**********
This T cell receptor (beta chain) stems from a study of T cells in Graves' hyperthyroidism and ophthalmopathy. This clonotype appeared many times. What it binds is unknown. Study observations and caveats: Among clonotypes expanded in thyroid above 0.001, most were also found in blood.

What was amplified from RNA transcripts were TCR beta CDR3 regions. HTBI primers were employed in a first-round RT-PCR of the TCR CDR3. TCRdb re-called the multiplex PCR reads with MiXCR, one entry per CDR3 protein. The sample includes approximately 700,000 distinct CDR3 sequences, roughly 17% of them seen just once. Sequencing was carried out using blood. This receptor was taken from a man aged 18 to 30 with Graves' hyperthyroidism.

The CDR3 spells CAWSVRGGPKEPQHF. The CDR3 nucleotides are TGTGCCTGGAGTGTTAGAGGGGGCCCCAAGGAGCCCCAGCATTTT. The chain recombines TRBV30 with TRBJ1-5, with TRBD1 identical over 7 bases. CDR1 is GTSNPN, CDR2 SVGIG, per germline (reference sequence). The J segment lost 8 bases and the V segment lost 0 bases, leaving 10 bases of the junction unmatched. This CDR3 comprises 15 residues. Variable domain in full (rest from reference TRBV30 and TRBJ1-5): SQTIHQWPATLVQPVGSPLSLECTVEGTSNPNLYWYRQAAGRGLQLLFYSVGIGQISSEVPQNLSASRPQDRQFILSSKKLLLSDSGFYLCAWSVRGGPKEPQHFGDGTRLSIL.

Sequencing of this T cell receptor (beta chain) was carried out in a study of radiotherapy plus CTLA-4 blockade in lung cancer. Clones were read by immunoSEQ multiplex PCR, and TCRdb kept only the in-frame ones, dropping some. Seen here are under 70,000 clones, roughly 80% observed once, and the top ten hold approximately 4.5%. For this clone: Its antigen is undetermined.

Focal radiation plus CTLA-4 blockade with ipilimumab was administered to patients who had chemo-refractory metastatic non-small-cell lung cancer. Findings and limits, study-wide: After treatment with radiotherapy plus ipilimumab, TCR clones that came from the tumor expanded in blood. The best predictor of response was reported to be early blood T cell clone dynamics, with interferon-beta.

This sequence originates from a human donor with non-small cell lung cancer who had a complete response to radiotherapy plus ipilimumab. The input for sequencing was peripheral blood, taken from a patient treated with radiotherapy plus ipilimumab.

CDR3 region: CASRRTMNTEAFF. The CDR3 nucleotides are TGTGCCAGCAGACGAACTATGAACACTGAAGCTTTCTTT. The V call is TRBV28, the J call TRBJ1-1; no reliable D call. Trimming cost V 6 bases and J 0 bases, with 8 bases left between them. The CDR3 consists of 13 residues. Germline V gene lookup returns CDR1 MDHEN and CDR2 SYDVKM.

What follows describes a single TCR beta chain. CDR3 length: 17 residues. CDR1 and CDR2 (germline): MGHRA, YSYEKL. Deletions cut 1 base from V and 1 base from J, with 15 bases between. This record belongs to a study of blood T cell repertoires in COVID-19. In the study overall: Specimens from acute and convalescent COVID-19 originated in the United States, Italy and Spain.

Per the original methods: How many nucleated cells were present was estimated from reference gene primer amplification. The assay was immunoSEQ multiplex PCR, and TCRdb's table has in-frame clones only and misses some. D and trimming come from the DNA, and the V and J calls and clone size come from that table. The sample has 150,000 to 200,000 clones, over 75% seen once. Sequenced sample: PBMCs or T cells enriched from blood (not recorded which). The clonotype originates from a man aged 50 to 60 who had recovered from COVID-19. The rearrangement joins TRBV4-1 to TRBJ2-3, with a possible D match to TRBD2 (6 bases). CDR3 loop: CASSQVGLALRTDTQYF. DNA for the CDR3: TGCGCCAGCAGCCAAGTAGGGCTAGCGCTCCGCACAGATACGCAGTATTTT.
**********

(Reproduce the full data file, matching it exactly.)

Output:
This T cell receptor (beta chain) stems from a study of T cells in Graves' hyperthyroidism and ophthalmopathy. This clonotype appeared many times. What it binds is unknown. Study observations and caveats: Among clonotypes expanded in thyroid above 0.001, most were also found in blood.

What was amplified from RNA transcripts were TCR beta CDR3 regions. HTBI primers were employed in a first-round RT-PCR of the TCR CDR3. TCRdb re-called the multiplex PCR reads with MiXCR, one entry per CDR3 protein. The sample includes approximately 700,000 distinct CDR3 sequences, roughly 17% of them seen just once. Sequencing was carried out using blood. This receptor was taken from a man aged 18 to 30 with Graves' hyperthyroidism.

The CDR3 spells CAWSVRGGPKEPQHF. The CDR3 nucleotides are TGTGCCTGGAGTGTTAGAGGGGGCCCCAAGGAGCCCCAGCATTTT. The chain recombines TRBV30 with TRBJ1-5, with TRBD1 identical over 7 bases. CDR1 is GTSNPN, CDR2 SVGIG, per germline (reference sequence). The J segment lost 8 bases and the V segment lost 0 bases, leaving 10 bases of the junction unmatched. This CDR3 comprises 15 residues. Variable domain in full (rest from reference TRBV30 and TRBJ1-5): SQTIHQWPATLVQPVGSPLSLECTVEGTSNPNLYWYRQAAGRGLQLLFYSVGIGQISSEVPQNLSASRPQDRQFILSSKKLLLSDSGFYLCAWSVRGGPKEPQHFGDGTRLSIL.

Sequencing of this T cell receptor (beta chain) was carried out in a study of radiotherapy plus CTLA-4 blockade in lung cancer. Clones were read by immunoSEQ multiplex PCR, and TCRdb kept only the in-frame ones, dropping some. Seen here are under 70,000 clones, roughly 80% observed once, and the top ten hold approximately 4.5%. For this clone: Its antigen is undetermined.

Focal radiation plus CTLA-4 blockade with ipilimumab was administered to patients who had chemo-refractory metastatic non-small-cell lung cancer. Findings and limits, study-wide: After treatment with radiotherapy plus ipilimumab, TCR clones that came from the tumor expanded in blood. The best predictor of response was reported to be early blood T cell clone dynamics, with interferon-beta.

This sequence originates from a human donor with non-small cell lung cancer who had a complete response to radiotherapy plus ipilimumab. The input for sequencing was peripheral blood, taken from a patient treated with radiotherapy plus ipilimumab.

CDR3 region: CASRRTMNTEAFF. The CDR3 nucleotides are TGTGCCAGCAGACGAACTATGAACACTGAAGCTTTCTTT. The V call is TRBV28, the J call TRBJ1-1; no reliable D call. Trimming cost V 6 bases and J 0 bases, with 8 bases left between them. The CDR3 consists of 13 residues. Germline V gene lookup returns CDR1 MDHEN and CDR2 SYDVKM.

What follows describes a single TCR beta chain. CDR3 length: 17 residues. CDR1 and CDR2 (germline): MGHRA, YSYEKL. Deletions cut 1 base from V and 1 base from J, with 15 bases between. This record belongs to a study of blood T cell repertoires in COVID-19. In the study overall: Specimens from acute and convalescent COVID-19 originated in the United States, Italy and Spain.

Per the original methods: How many nucleated cells were present was estimated from reference gene primer amplification. The assay was immunoSEQ multiplex PCR, and TCRdb's table has in-frame clones only and misses some. D and trimming come from the DNA, and the V and J calls and clone size come from that table. The sample has 150,000 to 200,000 clones, over 75% seen once. Sequenced sample: PBMCs or T cells enriched from blood (not recorded which). The clonotype originates from a man aged 50 to 60 who had recovered from COVID-19. The rearrangement joins TRBV4-1 to TRBJ2-3, with a possible D match to TRBD2 (6 bases). CDR3 loop: CASSQVGLALRTDTQYF. DNA for the CDR3: TGCGCCAGCAGCCAAGTAGGGCTAGCGCTCCGCACAGATACGCAGTATTTT.